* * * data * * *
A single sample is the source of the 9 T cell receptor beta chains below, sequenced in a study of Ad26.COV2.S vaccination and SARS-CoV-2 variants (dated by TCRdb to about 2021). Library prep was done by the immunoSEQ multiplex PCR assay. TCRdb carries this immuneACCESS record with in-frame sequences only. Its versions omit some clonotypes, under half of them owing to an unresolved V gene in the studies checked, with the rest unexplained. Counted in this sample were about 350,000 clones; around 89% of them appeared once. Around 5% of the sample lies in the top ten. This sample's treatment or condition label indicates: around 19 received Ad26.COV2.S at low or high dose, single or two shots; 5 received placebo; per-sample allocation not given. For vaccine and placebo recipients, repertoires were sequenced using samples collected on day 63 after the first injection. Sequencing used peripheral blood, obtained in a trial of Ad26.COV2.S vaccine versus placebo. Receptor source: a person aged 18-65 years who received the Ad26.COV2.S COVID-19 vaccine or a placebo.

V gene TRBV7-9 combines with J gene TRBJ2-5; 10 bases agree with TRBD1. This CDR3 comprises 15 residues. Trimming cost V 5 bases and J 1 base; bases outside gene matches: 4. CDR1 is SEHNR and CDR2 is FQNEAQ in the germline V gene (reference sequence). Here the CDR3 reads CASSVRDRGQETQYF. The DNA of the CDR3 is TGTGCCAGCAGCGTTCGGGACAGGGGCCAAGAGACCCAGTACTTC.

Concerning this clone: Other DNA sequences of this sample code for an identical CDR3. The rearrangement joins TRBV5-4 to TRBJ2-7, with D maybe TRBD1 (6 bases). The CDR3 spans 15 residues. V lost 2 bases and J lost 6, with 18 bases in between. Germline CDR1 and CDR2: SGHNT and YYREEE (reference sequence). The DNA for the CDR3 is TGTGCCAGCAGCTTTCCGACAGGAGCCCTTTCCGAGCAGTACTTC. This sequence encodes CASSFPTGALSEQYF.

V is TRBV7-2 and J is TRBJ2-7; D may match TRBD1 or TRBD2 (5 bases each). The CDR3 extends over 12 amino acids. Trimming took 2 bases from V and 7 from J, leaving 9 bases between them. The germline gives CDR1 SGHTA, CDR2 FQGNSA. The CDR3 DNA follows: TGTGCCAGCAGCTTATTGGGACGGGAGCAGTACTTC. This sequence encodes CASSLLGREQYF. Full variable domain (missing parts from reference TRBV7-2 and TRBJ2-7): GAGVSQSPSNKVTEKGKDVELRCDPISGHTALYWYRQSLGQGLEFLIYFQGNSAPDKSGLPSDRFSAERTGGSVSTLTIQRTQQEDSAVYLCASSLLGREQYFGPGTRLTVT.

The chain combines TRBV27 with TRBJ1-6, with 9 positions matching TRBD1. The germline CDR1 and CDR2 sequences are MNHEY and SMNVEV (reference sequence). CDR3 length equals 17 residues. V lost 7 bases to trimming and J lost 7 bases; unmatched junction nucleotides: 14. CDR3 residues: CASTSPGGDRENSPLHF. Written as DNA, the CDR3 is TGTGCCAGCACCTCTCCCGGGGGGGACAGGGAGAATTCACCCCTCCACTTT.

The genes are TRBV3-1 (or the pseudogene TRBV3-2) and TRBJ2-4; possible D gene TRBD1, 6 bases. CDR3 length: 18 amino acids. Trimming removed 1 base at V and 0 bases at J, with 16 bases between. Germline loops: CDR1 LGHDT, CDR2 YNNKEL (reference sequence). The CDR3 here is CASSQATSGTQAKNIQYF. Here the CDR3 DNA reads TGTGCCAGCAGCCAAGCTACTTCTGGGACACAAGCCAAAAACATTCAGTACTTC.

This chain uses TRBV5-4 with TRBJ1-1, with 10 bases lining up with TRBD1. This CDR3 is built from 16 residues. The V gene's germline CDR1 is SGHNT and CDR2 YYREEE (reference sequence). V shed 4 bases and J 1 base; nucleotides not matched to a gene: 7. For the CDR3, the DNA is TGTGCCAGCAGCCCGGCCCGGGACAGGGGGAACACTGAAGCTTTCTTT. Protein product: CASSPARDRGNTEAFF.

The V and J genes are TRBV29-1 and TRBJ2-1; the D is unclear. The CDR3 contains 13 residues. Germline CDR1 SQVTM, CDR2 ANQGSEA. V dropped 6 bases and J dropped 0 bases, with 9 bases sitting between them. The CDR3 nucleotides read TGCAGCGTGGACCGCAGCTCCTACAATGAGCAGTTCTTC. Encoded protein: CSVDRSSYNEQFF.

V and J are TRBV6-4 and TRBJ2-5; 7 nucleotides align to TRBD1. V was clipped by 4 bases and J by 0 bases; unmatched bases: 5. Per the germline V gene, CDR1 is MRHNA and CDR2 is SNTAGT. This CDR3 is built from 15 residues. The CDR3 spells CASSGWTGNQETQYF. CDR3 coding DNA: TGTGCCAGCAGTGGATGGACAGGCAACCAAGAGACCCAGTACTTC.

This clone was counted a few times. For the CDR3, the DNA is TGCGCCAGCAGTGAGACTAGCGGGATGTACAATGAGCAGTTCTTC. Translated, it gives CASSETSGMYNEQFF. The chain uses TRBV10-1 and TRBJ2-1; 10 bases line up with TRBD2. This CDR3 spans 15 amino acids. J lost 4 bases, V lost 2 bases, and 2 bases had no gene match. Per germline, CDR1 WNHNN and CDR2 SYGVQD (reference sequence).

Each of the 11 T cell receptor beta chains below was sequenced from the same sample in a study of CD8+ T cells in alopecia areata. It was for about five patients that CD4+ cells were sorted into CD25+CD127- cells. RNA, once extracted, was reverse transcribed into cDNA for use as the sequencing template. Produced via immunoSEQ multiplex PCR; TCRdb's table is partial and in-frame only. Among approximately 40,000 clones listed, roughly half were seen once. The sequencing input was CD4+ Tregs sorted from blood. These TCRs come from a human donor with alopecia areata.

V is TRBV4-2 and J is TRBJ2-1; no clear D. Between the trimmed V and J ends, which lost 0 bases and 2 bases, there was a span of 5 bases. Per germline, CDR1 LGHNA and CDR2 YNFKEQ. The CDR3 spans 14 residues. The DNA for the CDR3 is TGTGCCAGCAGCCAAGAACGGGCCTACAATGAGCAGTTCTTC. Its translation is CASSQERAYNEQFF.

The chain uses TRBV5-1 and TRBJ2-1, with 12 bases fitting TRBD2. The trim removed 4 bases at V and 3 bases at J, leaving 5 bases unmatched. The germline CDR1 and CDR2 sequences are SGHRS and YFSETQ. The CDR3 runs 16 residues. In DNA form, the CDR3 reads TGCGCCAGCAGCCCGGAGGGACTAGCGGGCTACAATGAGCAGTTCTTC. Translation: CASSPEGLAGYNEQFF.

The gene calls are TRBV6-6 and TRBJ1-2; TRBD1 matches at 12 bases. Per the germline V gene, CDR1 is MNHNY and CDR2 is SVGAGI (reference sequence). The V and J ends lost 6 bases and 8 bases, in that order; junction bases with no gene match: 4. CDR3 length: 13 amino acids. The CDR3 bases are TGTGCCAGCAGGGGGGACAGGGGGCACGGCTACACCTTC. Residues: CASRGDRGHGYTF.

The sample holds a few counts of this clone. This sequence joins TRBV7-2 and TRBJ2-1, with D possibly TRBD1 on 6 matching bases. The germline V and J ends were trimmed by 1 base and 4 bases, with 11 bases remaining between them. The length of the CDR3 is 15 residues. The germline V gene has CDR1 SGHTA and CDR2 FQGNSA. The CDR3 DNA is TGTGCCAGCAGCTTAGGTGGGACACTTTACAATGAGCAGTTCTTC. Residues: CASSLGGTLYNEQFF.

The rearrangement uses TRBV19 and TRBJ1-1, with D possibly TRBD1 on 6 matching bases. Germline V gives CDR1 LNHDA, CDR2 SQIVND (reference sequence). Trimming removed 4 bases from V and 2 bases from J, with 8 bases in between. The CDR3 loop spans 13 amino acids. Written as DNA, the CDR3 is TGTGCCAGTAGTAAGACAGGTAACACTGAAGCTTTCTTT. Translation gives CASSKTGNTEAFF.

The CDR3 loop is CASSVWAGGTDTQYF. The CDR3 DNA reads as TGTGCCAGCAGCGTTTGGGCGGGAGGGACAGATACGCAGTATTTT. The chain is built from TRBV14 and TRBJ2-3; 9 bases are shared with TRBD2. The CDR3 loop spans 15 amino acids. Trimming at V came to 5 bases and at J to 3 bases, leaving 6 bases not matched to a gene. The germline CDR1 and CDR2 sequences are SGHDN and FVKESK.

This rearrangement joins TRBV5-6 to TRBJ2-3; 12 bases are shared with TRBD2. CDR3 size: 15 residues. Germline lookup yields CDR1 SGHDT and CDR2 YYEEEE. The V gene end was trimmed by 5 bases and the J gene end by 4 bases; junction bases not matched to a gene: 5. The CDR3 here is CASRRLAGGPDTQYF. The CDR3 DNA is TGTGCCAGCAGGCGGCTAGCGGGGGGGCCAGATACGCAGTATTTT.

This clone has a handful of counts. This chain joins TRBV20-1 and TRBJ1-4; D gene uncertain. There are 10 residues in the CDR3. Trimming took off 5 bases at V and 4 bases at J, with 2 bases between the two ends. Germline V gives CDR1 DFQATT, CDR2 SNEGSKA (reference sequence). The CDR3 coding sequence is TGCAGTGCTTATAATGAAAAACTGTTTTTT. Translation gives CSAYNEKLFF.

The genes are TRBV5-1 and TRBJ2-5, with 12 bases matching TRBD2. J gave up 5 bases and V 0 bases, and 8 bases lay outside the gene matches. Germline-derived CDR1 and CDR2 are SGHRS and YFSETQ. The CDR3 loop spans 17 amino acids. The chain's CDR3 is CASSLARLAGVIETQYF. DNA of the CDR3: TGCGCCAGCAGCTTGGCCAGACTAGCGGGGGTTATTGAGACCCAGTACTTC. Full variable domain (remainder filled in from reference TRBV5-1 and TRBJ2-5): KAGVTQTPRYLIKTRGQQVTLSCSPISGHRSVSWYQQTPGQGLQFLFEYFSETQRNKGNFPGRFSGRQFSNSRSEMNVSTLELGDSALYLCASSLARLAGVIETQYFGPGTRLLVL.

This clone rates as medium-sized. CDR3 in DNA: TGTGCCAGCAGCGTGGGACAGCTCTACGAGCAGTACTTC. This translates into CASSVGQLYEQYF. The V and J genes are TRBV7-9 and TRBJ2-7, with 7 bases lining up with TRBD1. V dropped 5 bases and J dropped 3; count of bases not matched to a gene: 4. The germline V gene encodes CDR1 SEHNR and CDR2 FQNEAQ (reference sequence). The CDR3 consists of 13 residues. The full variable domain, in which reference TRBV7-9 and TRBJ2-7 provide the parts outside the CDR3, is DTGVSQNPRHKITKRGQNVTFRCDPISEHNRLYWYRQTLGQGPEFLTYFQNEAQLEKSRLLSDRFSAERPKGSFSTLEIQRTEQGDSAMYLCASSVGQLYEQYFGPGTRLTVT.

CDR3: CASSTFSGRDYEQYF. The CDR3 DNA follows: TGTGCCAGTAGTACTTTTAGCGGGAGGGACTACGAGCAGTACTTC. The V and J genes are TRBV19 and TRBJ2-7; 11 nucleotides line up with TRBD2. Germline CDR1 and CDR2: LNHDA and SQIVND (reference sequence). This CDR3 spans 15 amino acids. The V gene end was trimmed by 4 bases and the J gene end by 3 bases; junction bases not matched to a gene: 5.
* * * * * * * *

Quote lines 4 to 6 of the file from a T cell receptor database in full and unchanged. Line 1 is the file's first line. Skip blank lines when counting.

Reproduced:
V is TRBV7-2 and J is TRBJ2-7; D may match TRBD1 or TRBD2 (5 bases each). The CDR3 extends over 12 amino acids. Trimming took 2 bases from V and 7 from J, leaving 9 bases between them. The germline gives CDR1 SGHTA, CDR2 FQGNSA. The CDR3 DNA follows: TGTGCCAGCAGCTTATTGGGACGGGAGCAGTACTTC. This sequence encodes CASSLLGREQYF. Full variable domain (missing parts from reference TRBV7-2 and TRBJ2-7): GAGVSQSPSNKVTEKGKDVELRCDPISGHTALYWYRQSLGQGLEFLIYFQGNSAPDKSGLPSDRFSAERTGGSVSTLTIQRTQQEDSAVYLCASSLLGREQYFGPGTRLTVT.

The chain combines TRBV27 with TRBJ1-6, with 9 positions matching TRBD1. The germline CDR1 and CDR2 sequences are MNHEY and SMNVEV (reference sequence). CDR3 length equals 17 residues. V lost 7 bases to trimming and J lost 7 bases; unmatched junction nucleotides: 14. CDR3 residues: CASTSPGGDRENSPLHF. Written as DNA, the CDR3 is TGTGCCAGCACCTCTCCCGGGGGGGACAGGGAGAATTCACCCCTCCACTTT.

The genes are TRBV3-1 (or the pseudogene TRBV3-2) and TRBJ2-4; possible D gene TRBD1, 6 bases. CDR3 length: 18 amino acids. Trimming removed 1 base at V and 0 bases at J, with 16 bases between. Germline loops: CDR1 LGHDT, CDR2 YNNKEL (reference sequence). The CDR3 here is CASSQATSGTQAKNIQYF. Here the CDR3 DNA reads TGTGCCAGCAGCCAAGCTACTTCTGGGACACAAGCCAAAAACATTCAGTACTTC.